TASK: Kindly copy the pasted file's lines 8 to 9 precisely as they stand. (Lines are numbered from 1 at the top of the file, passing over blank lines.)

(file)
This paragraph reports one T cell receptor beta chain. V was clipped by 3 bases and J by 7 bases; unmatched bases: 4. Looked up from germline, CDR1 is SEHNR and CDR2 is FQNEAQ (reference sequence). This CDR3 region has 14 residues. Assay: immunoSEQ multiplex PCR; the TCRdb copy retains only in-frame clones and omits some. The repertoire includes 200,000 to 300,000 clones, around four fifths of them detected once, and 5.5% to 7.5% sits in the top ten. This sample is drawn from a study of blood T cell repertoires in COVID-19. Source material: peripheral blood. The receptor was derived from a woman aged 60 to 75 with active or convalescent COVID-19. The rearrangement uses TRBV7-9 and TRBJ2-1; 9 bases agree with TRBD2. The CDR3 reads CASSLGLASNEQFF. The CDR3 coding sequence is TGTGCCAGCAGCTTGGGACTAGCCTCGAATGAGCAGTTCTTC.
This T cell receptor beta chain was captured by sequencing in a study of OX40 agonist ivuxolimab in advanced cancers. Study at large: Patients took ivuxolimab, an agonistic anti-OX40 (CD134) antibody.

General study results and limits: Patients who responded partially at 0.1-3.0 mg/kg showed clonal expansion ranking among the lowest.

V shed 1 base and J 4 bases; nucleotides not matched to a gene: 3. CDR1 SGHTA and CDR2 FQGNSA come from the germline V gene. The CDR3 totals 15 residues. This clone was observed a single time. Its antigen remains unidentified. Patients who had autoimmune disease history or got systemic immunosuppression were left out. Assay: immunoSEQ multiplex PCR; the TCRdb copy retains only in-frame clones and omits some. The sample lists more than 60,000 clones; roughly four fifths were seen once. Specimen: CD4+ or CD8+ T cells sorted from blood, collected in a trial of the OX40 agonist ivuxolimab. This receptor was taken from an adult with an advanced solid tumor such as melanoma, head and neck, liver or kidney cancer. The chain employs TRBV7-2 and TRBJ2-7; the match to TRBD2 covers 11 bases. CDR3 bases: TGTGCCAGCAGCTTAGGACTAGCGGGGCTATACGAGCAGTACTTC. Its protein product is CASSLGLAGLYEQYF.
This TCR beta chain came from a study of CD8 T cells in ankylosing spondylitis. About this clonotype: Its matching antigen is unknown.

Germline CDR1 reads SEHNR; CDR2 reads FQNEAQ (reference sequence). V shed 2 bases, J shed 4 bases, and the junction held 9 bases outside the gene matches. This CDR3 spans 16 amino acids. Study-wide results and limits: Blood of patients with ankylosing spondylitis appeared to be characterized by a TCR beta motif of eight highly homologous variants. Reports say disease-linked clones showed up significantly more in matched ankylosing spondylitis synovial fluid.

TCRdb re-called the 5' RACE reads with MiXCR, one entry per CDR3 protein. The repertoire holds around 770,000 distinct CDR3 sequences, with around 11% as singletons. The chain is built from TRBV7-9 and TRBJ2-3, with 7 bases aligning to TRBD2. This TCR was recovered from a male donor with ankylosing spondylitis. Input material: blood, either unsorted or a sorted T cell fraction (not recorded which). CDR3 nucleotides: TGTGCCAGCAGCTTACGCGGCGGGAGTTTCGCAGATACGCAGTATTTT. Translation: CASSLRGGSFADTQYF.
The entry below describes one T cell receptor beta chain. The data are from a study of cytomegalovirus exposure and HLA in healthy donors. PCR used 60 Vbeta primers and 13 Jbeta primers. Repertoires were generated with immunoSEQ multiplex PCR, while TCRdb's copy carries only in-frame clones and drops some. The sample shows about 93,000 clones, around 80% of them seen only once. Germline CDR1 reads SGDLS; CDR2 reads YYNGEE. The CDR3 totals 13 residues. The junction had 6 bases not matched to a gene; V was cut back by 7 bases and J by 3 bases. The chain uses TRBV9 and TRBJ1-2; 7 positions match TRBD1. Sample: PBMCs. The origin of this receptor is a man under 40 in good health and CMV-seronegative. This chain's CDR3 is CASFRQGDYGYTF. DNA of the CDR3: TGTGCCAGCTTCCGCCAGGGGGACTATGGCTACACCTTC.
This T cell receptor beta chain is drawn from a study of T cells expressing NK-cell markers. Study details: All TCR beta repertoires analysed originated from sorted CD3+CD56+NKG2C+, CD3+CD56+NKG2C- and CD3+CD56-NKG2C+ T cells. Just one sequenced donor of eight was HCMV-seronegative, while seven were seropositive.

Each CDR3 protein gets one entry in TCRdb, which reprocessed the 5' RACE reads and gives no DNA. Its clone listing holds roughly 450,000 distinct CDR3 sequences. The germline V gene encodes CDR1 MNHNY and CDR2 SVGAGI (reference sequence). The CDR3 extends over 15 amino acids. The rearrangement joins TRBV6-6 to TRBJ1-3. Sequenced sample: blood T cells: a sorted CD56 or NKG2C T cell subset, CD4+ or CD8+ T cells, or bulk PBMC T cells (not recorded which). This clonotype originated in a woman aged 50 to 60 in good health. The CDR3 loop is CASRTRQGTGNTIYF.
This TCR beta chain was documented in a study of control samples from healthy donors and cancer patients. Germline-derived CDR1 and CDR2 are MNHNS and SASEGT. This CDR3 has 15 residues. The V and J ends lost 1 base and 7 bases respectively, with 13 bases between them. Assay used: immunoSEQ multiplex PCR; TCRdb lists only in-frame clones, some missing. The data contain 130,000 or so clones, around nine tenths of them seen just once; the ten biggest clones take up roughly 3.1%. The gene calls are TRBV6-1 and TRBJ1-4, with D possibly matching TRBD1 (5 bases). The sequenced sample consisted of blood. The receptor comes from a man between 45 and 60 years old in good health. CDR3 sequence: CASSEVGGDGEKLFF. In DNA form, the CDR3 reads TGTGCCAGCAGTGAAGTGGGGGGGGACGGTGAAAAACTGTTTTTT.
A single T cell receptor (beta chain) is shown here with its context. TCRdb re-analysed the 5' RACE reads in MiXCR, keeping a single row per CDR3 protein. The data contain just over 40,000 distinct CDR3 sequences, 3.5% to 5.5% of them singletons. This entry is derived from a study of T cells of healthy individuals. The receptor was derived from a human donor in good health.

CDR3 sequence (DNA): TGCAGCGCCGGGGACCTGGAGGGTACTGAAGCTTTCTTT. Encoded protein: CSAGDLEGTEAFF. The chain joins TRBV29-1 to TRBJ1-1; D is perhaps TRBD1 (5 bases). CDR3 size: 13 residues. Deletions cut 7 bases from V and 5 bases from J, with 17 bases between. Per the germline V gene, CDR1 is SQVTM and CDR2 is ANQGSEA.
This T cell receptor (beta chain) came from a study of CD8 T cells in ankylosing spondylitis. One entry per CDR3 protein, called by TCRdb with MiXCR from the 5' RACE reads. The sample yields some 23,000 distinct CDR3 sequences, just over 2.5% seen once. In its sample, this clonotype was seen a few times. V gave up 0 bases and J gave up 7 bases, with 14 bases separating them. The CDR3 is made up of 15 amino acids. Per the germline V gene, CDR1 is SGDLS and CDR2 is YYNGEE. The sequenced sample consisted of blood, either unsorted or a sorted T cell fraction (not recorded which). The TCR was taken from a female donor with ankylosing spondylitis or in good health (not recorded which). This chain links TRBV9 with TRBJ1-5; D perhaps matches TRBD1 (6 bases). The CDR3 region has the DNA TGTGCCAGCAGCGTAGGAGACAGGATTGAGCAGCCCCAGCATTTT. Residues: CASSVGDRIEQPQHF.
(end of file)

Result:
The entry below describes one T cell receptor beta chain. The data are from a study of cytomegalovirus exposure and HLA in healthy donors. PCR used 60 Vbeta primers and 13 Jbeta primers. Repertoires were generated with immunoSEQ multiplex PCR, while TCRdb's copy carries only in-frame clones and drops some. The sample shows about 93,000 clones, around 80% of them seen only once. Germline CDR1 reads SGDLS; CDR2 reads YYNGEE. The CDR3 totals 13 residues. The junction had 6 bases not matched to a gene; V was cut back by 7 bases and J by 3 bases. The chain uses TRBV9 and TRBJ1-2; 7 positions match TRBD1. Sample: PBMCs. The origin of this receptor is a man under 40 in good health and CMV-seronegative. This chain's CDR3 is CASFRQGDYGYTF. DNA of the CDR3: TGTGCCAGCTTCCGCCAGGGGGACTATGGCTACACCTTC.
This T cell receptor beta chain is drawn from a study of T cells expressing NK-cell markers. Study details: All TCR beta repertoires analysed originated from sorted CD3+CD56+NKG2C+, CD3+CD56+NKG2C- and CD3+CD56-NKG2C+ T cells. Just one sequenced donor of eight was HCMV-seronegative, while seven were seropositive.